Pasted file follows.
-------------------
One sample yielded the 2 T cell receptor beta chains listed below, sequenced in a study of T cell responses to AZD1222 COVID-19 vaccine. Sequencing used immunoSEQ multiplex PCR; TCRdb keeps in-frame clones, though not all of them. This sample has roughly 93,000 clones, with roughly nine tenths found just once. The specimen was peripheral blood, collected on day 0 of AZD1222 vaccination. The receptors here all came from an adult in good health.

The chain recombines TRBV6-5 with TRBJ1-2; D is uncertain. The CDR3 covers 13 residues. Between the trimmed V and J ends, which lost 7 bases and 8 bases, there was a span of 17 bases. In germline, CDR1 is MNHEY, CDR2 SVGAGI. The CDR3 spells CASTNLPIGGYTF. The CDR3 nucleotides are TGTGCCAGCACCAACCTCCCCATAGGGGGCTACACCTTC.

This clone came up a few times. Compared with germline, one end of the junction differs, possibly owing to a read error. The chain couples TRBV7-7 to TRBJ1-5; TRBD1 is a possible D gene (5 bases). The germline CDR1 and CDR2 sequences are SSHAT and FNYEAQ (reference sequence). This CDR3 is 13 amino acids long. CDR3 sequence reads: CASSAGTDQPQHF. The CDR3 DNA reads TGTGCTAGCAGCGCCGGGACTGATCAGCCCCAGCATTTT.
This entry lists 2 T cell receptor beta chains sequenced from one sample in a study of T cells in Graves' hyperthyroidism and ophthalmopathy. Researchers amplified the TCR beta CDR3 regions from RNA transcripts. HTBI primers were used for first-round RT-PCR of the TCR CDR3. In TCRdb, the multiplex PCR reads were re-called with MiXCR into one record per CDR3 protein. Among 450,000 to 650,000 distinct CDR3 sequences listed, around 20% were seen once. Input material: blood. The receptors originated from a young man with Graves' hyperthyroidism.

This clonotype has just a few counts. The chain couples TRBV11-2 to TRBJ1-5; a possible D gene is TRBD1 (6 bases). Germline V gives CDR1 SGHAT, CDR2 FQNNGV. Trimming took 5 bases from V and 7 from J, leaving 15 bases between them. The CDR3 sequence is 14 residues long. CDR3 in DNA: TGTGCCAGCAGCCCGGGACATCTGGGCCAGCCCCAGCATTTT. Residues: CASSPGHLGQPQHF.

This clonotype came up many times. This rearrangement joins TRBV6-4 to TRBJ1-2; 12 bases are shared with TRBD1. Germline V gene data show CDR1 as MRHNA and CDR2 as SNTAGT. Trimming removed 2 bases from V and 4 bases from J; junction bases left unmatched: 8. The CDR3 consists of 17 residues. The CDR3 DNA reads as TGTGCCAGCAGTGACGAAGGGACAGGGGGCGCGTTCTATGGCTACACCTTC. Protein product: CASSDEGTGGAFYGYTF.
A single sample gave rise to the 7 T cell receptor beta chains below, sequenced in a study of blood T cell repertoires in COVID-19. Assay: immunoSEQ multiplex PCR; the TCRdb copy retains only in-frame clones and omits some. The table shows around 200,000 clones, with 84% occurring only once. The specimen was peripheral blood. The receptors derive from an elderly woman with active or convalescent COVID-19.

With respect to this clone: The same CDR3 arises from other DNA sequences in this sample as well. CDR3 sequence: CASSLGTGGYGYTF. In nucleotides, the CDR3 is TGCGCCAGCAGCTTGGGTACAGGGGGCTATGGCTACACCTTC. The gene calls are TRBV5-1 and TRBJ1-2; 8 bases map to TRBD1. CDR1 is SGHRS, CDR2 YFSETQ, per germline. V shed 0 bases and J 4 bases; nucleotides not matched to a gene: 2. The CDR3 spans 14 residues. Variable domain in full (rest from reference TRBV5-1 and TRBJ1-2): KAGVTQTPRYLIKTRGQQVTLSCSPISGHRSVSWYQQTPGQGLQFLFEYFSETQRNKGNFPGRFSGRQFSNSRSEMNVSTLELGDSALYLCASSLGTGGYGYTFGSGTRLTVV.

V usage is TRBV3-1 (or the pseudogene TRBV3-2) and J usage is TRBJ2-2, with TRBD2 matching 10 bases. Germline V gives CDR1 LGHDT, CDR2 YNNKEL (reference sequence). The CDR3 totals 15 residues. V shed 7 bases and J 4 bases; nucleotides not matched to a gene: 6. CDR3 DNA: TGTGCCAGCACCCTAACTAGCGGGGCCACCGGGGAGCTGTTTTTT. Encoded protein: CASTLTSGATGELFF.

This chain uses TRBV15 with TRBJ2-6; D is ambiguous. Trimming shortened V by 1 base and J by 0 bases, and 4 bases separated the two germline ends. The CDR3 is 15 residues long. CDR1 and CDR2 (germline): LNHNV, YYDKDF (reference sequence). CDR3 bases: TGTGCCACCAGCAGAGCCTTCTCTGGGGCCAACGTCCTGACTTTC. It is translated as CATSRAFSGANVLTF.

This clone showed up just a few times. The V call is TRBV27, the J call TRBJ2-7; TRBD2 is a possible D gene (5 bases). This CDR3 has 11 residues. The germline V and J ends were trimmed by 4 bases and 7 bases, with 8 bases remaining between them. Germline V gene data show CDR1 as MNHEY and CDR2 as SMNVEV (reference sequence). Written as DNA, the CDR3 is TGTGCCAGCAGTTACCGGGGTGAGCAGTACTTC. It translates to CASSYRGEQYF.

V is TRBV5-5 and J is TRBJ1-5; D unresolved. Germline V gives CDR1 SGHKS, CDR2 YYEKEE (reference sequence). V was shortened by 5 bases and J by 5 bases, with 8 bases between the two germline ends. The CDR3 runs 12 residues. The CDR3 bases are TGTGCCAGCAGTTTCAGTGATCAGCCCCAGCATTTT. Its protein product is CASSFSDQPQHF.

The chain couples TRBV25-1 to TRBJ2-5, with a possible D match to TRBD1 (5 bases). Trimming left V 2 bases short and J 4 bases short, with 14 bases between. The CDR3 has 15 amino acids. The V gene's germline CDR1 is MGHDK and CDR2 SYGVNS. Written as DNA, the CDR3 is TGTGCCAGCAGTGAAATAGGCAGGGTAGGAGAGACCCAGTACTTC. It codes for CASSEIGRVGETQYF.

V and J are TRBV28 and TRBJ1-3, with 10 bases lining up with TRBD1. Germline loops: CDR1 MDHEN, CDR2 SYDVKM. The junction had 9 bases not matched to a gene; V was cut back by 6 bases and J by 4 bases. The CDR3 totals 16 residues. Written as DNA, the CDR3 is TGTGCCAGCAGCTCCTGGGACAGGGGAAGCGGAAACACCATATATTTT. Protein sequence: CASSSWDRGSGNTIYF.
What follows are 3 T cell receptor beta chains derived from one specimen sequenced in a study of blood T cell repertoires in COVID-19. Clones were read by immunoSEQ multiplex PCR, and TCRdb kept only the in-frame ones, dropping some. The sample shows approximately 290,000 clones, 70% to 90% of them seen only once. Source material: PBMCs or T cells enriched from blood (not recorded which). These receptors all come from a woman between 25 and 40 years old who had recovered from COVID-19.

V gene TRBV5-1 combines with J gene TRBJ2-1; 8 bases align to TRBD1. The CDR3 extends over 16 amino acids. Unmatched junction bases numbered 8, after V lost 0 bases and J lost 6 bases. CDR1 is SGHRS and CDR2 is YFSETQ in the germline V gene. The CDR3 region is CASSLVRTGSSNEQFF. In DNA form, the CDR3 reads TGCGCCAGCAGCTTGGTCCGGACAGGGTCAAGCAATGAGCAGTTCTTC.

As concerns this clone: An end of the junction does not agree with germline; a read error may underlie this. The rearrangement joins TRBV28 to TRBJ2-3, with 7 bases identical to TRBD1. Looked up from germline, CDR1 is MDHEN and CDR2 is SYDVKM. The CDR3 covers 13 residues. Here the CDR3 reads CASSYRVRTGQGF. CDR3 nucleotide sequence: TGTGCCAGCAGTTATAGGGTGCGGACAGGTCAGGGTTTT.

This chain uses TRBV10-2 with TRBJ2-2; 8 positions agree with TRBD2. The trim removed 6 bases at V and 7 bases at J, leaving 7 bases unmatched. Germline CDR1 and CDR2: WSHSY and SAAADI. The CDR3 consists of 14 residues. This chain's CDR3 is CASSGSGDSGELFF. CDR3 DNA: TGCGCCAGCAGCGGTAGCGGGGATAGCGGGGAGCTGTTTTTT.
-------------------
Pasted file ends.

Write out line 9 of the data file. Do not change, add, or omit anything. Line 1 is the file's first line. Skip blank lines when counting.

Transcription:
V usage is TRBV3-1 (or the pseudogene TRBV3-2) and J usage is TRBJ2-2, with TRBD2 matching 10 bases. Germline V gives CDR1 LGHDT, CDR2 YNNKEL (reference sequence). The CDR3 totals 15 residues. V shed 7 bases and J 4 bases; nucleotides not matched to a gene: 6. CDR3 DNA: TGTGCCAGCACCCTAACTAGCGGGGCCACCGGGGAGCTGTTTTTT. Encoded protein: CASTLTSGATGELFF.